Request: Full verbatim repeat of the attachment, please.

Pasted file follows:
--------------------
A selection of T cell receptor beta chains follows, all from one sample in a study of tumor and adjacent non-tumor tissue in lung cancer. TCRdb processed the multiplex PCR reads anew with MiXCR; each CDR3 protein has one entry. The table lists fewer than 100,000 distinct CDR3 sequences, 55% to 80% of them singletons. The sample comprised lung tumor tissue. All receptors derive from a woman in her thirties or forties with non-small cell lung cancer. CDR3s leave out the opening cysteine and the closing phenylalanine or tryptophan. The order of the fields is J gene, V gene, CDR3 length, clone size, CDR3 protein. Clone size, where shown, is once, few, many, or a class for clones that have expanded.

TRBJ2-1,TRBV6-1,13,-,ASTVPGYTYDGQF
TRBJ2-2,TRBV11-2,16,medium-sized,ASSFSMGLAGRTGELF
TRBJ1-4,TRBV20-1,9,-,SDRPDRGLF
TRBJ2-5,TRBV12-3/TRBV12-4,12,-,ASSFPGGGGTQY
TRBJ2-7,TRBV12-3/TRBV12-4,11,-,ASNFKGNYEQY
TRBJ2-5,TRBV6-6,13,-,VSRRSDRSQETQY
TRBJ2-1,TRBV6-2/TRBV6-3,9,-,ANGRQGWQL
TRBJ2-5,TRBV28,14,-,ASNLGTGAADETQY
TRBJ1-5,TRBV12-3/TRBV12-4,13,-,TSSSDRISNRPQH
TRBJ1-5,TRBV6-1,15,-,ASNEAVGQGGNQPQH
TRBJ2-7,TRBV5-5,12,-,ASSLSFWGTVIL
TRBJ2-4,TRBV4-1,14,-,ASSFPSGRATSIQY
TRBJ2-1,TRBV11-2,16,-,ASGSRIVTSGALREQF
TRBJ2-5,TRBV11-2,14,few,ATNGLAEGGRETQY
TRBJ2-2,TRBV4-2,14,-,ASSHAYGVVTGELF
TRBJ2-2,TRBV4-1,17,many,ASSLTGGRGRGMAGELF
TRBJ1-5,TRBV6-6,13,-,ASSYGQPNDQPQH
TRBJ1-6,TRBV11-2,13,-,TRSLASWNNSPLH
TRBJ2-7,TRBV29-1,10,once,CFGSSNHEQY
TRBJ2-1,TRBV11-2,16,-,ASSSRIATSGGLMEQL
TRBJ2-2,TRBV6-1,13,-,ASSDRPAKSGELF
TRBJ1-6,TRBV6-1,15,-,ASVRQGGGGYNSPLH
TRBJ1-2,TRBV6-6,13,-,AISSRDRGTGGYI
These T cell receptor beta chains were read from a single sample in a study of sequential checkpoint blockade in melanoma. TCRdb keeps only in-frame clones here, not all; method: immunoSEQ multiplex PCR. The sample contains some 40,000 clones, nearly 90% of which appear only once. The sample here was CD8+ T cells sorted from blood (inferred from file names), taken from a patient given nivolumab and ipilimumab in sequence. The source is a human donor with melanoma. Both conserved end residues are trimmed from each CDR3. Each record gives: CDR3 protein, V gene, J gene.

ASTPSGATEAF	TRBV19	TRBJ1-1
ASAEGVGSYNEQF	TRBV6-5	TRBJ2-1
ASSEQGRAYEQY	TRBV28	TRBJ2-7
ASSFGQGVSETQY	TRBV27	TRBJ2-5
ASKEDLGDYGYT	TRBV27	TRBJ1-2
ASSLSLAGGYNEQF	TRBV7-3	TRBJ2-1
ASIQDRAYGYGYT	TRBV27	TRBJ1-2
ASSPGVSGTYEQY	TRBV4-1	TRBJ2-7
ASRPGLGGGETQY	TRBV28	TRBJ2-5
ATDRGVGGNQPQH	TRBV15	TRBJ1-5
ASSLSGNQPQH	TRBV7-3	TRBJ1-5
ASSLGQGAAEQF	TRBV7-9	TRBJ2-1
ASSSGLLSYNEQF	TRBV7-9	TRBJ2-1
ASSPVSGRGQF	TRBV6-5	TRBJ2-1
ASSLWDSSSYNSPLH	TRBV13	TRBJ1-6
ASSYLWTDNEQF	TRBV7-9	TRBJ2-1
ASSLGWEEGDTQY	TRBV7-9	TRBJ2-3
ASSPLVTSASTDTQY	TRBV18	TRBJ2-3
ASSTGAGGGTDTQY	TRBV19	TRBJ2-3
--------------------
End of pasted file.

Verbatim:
A selection of T cell receptor beta chains follows, all from one sample in a study of tumor and adjacent non-tumor tissue in lung cancer. TCRdb processed the multiplex PCR reads anew with MiXCR; each CDR3 protein has one entry. The table lists fewer than 100,000 distinct CDR3 sequences, 55% to 80% of them singletons. The sample comprised lung tumor tissue. All receptors derive from a woman in her thirties or forties with non-small cell lung cancer. CDR3s leave out the opening cysteine and the closing phenylalanine or tryptophan. The order of the fields is J gene, V gene, CDR3 length, clone size, CDR3 protein. Clone size, where shown, is once, few, many, or a class for clones that have expanded.

TRBJ2-1,TRBV6-1,13,-,ASTVPGYTYDGQF
TRBJ2-2,TRBV11-2,16,medium-sized,ASSFSMGLAGRTGELF
TRBJ1-4,TRBV20-1,9,-,SDRPDRGLF
TRBJ2-5,TRBV12-3/TRBV12-4,12,-,ASSFPGGGGTQY
TRBJ2-7,TRBV12-3/TRBV12-4,11,-,ASNFKGNYEQY
TRBJ2-5,TRBV6-6,13,-,VSRRSDRSQETQY
TRBJ2-1,TRBV6-2/TRBV6-3,9,-,ANGRQGWQL
TRBJ2-5,TRBV28,14,-,ASNLGTGAADETQY
TRBJ1-5,TRBV12-3/TRBV12-4,13,-,TSSSDRISNRPQH
TRBJ1-5,TRBV6-1,15,-,ASNEAVGQGGNQPQH
TRBJ2-7,TRBV5-5,12,-,ASSLSFWGTVIL
TRBJ2-4,TRBV4-1,14,-,ASSFPSGRATSIQY
TRBJ2-1,TRBV11-2,16,-,ASGSRIVTSGALREQF
TRBJ2-5,TRBV11-2,14,few,ATNGLAEGGRETQY
TRBJ2-2,TRBV4-2,14,-,ASSHAYGVVTGELF
TRBJ2-2,TRBV4-1,17,many,ASSLTGGRGRGMAGELF
TRBJ1-5,TRBV6-6,13,-,ASSYGQPNDQPQH
TRBJ1-6,TRBV11-2,13,-,TRSLASWNNSPLH
TRBJ2-7,TRBV29-1,10,once,CFGSSNHEQY
TRBJ2-1,TRBV11-2,16,-,ASSSRIATSGGLMEQL
TRBJ2-2,TRBV6-1,13,-,ASSDRPAKSGELF
TRBJ1-6,TRBV6-1,15,-,ASVRQGGGGYNSPLH
TRBJ1-2,TRBV6-6,13,-,AISSRDRGTGGYI
These T cell receptor beta chains were read from a single sample in a study of sequential checkpoint blockade in melanoma. TCRdb keeps only in-frame clones here, not all; method: immunoSEQ multiplex PCR. The sample contains some 40,000 clones, nearly 90% of which appear only once. The sample here was CD8+ T cells sorted from blood (inferred from file names), taken from a patient given nivolumab and ipilimumab in sequence. The source is a human donor with melanoma. Both conserved end residues are trimmed from each CDR3. Each record gives: CDR3 protein, V gene, J gene.

ASTPSGATEAF	TRBV19	TRBJ1-1
ASAEGVGSYNEQF	TRBV6-5	TRBJ2-1
ASSEQGRAYEQY	TRBV28	TRBJ2-7
ASSFGQGVSETQY	TRBV27	TRBJ2-5
ASKEDLGDYGYT	TRBV27	TRBJ1-2
ASSLSLAGGYNEQF	TRBV7-3	TRBJ2-1
ASIQDRAYGYGYT	TRBV27	TRBJ1-2
ASSPGVSGTYEQY	TRBV4-1	TRBJ2-7
ASRPGLGGGETQY	TRBV28	TRBJ2-5
ATDRGVGGNQPQH	TRBV15	TRBJ1-5
ASSLSGNQPQH	TRBV7-3	TRBJ1-5
ASSLGQGAAEQF	TRBV7-9	TRBJ2-1
ASSSGLLSYNEQF	TRBV7-9	TRBJ2-1
ASSPVSGRGQF	TRBV6-5	TRBJ2-1
ASSLWDSSSYNSPLH	TRBV13	TRBJ1-6
ASSYLWTDNEQF	TRBV7-9	TRBJ2-1
ASSLGWEEGDTQY	TRBV7-9	TRBJ2-3
ASSPLVTSASTDTQY	TRBV18	TRBJ2-3
ASSTGAGGGTDTQY	TRBV19	TRBJ2-3